Homebuilder Hovnanian Enterprises (NYSE: HOV)
, which has been consolidating since early June, traded higher Thursday on the heels of the company’s third-quarter report.
Revenue increased 10% to $690.7 million in the quarter, compared with $628.1 million in the same quarter of the prior year.
For the nine months ended July 31, total revenue increased 18.5% to $1.97 billion, compared with $1.66 billion in the same period during the previous fiscal year.
Net income came in at $47.7 million, or $6.72 per diluted common share. That compares to net income of $15.4 million, or $2.16 per diluted common share, in the year-ago quarter.
The New Jersey-based company said homebuilding gross margin percentage, after cost of sales interest expense and land charges, increased to 19.2% in the quarter.
Hovnanian expects total revenue of $830 million in the fourth quarter, and $2.8 billion for the full year. That’s up from previous full-year guidance in a range between $2.65 billion and $2.80 billion.
Financial services income before taxes was $8.6 million.
One item stood out in the report: The practice of “metering” sales, or deliberately throttling back on the number of homes the company was selling. This has been an industry-wide practice in the pandemic era.
The ramifications of the “everything shortage” throughout the entire economy are widely known.
For homebuilders, it’s a risk to disappoint customers who already paid, if supply chain or labor shortages delay delivery of their new digs. Many builders have decided it’s better to tell prospective buyers they’ll have to wait, rather than give bad news to existing customers.
While lumber prices have come down from a peak in early May, costs of other items, such as appliances and plumbing fixtures, are still rising. That means it’s difficult to set forward-looking prices for new homes.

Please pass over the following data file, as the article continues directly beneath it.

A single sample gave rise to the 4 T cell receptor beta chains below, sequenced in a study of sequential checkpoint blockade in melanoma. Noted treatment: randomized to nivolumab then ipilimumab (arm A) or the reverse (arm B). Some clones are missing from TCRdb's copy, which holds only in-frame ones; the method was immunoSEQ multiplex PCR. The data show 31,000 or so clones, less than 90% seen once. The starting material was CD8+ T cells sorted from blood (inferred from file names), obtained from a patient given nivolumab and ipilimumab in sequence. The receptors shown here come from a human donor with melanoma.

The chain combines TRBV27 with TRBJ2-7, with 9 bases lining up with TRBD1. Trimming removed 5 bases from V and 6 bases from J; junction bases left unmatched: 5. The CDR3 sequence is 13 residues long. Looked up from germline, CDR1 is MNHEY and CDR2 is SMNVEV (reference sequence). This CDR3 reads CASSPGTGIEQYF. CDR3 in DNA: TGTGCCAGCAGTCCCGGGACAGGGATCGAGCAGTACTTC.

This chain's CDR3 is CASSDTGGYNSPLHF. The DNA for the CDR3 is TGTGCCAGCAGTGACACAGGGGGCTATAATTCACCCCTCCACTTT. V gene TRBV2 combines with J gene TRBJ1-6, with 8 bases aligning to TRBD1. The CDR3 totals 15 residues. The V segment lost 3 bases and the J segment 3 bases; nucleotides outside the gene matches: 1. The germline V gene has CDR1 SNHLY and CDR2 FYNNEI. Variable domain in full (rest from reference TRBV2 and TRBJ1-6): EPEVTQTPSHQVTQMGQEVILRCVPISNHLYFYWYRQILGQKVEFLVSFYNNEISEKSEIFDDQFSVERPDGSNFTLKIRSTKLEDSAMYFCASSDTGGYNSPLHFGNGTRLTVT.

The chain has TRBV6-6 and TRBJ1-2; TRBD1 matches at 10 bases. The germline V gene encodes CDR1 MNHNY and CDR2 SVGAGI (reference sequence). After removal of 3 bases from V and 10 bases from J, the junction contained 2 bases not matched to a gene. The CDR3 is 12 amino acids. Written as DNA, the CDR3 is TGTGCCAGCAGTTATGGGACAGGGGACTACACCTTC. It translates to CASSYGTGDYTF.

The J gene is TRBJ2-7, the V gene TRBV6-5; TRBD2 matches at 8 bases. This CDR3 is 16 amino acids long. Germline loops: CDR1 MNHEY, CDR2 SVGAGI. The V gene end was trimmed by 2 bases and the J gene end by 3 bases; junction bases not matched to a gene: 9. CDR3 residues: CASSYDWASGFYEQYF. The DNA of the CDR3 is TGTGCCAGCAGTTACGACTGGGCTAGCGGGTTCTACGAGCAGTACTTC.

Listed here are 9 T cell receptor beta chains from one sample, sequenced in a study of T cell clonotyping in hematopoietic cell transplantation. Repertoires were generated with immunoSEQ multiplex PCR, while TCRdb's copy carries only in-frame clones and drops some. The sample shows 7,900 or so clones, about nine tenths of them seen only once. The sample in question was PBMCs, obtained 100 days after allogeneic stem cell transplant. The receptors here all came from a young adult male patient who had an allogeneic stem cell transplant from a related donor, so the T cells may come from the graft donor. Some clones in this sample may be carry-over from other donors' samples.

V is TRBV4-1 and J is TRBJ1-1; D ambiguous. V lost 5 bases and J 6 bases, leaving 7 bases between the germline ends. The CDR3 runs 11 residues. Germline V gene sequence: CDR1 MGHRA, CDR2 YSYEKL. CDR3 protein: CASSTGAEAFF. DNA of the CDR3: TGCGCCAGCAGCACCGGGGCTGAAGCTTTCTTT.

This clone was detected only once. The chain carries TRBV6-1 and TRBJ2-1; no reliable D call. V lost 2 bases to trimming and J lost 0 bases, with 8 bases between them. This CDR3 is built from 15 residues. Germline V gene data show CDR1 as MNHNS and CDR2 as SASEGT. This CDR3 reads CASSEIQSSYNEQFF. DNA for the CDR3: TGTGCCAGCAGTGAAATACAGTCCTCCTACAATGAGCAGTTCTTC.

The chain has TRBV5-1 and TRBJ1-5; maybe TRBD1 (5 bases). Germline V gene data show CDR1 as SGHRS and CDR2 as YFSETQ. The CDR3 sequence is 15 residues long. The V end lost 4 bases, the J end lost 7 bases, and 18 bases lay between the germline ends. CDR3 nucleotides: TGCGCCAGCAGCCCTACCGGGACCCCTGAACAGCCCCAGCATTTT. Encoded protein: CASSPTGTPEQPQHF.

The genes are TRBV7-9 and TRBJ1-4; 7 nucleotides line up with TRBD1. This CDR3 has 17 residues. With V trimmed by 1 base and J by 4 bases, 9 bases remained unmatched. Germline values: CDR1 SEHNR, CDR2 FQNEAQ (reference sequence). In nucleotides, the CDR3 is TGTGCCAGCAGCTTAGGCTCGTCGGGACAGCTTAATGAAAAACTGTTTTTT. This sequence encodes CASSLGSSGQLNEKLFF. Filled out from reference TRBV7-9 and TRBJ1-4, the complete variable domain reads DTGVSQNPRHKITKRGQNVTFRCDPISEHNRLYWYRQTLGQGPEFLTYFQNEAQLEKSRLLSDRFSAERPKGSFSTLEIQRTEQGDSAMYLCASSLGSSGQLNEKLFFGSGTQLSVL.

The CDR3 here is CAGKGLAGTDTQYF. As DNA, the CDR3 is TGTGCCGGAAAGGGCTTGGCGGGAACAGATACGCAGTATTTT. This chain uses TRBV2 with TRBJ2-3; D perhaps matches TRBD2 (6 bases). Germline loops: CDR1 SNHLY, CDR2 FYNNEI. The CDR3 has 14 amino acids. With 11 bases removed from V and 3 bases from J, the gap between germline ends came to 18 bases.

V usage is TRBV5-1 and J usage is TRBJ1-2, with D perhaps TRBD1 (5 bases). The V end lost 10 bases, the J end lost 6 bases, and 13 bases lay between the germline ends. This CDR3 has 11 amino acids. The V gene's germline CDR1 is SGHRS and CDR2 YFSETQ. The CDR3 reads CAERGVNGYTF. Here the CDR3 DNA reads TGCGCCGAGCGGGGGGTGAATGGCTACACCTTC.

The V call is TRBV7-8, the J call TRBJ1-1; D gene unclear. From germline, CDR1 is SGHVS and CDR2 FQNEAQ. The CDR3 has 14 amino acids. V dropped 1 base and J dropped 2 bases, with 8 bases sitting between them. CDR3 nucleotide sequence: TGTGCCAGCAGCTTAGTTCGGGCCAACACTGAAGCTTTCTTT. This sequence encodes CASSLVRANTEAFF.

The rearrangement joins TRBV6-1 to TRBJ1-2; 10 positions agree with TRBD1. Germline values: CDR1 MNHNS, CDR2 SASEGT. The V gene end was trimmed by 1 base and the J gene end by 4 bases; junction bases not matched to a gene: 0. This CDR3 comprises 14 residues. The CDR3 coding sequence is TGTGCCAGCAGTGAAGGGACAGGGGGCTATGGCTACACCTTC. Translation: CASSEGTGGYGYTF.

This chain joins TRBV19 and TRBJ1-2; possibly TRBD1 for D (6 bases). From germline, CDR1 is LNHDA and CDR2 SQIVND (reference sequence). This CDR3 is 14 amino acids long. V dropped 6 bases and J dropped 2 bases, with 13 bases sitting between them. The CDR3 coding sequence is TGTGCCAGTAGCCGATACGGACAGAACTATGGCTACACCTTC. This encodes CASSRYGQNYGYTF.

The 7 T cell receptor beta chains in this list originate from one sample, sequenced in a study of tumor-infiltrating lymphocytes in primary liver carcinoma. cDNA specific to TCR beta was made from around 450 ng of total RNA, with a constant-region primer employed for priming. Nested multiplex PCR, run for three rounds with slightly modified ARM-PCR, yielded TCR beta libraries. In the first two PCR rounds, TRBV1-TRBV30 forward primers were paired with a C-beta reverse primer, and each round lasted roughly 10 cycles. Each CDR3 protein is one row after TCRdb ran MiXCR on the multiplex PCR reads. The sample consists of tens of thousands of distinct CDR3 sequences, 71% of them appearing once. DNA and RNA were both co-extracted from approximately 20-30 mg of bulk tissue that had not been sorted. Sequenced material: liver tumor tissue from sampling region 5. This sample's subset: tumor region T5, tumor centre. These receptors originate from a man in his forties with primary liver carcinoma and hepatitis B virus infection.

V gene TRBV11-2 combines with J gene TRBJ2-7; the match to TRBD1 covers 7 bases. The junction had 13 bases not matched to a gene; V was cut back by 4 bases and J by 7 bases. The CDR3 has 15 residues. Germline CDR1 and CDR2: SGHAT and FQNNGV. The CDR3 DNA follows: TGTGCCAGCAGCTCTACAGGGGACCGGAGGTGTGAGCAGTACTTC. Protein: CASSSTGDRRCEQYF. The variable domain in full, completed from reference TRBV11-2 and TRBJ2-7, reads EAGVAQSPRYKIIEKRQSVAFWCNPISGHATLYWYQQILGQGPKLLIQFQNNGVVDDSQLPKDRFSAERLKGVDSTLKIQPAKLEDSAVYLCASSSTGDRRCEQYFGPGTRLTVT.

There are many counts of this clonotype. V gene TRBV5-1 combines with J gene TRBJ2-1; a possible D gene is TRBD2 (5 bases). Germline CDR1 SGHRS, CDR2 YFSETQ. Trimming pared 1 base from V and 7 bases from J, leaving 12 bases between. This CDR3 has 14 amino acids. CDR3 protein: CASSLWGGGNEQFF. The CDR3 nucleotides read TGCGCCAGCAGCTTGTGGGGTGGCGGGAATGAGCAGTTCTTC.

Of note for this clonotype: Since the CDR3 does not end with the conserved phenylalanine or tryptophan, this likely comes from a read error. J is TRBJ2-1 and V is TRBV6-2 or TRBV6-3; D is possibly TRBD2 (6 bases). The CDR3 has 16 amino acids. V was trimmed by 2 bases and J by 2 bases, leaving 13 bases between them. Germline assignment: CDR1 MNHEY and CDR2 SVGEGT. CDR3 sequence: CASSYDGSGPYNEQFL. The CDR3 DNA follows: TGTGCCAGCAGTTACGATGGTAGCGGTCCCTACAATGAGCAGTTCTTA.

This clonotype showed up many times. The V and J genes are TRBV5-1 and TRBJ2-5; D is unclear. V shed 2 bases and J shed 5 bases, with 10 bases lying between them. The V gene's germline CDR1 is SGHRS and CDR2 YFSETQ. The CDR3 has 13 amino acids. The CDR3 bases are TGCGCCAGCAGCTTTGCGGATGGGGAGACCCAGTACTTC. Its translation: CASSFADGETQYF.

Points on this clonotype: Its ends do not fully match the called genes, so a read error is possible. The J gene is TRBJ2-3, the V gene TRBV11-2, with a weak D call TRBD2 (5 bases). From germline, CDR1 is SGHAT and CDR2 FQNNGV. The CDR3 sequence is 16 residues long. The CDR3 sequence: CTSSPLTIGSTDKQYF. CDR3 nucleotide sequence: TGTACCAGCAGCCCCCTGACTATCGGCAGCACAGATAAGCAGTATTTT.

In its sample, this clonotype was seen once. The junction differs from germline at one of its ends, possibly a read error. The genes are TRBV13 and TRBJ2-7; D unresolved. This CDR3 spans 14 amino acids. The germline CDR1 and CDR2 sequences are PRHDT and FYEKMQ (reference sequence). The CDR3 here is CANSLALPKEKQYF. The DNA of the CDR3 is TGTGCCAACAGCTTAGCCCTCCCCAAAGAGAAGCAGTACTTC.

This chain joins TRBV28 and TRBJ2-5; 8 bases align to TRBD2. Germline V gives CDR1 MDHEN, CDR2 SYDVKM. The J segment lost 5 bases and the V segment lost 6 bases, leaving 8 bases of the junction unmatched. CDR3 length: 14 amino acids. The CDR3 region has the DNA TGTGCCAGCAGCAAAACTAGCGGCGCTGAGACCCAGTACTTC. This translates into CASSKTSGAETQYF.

Hovnanian refers to the process of slowing sales as “metering.”
In Thursday’s release, the company said, “As a result of metering sales, selling out of communities ahead of schedule, Covid-19 related delays for new community openings and unprecedented demand after the initial Covid-19 shutdown last year, consolidated contract dollars decreased 31 % in the third quarter of fiscal 2021 to $609.1 million (1,211 homes) compared with $882.3 million (2,226 homes) in the same quarter last year.”
It added that the dollar value of consolidated contract backlog at the end of the quarter grew 41.8% to $1.75 billion, compared with $1.23 billion a year earlier.
Hovnanian has one of the best technical performances among stocks in the homebuilding industry.
It’s up 227.39% over the past year and 185.54% year-to-date, but down 13.14% over the past three months as it’s been correcting.
In its current base, the stock corrected 44.6% from its June 1 high of $146.34. It’s taking the shape of a saucer or perhaps shallow cup pattern. In morning trade on Thursday, shares were up $8.01, or 8.54%, to $101.84. The stock was trading 2% above its 50-day average, and 1.4% below its 10-day line.
Larger homebuilders have also been consolidating.
Lennar Corp. (NYSE: LEN), with a market cap of $31.51 billion, is down 2.95% in the past month, as the stock retreated after clearing a cup-with-handle base on August 11. It’s down 5.14% this week, trading 3% below its 50-day moving average.
Toll Brothers (NYSE: TOL), a mid-cap with a market capitalization of $7.575 billion, has been consolidating in a somewhat more orderly fashion, although it, too, skidded this week.
Shares of Toll Brothers are up 5.59% in the past month, following the company’s earnings report on August 24, when the stock got a boost. It rose 8.27% that week in heavier-than-normal volume, but has sputtered since then, in tandem with the broader market’s pullback this week.
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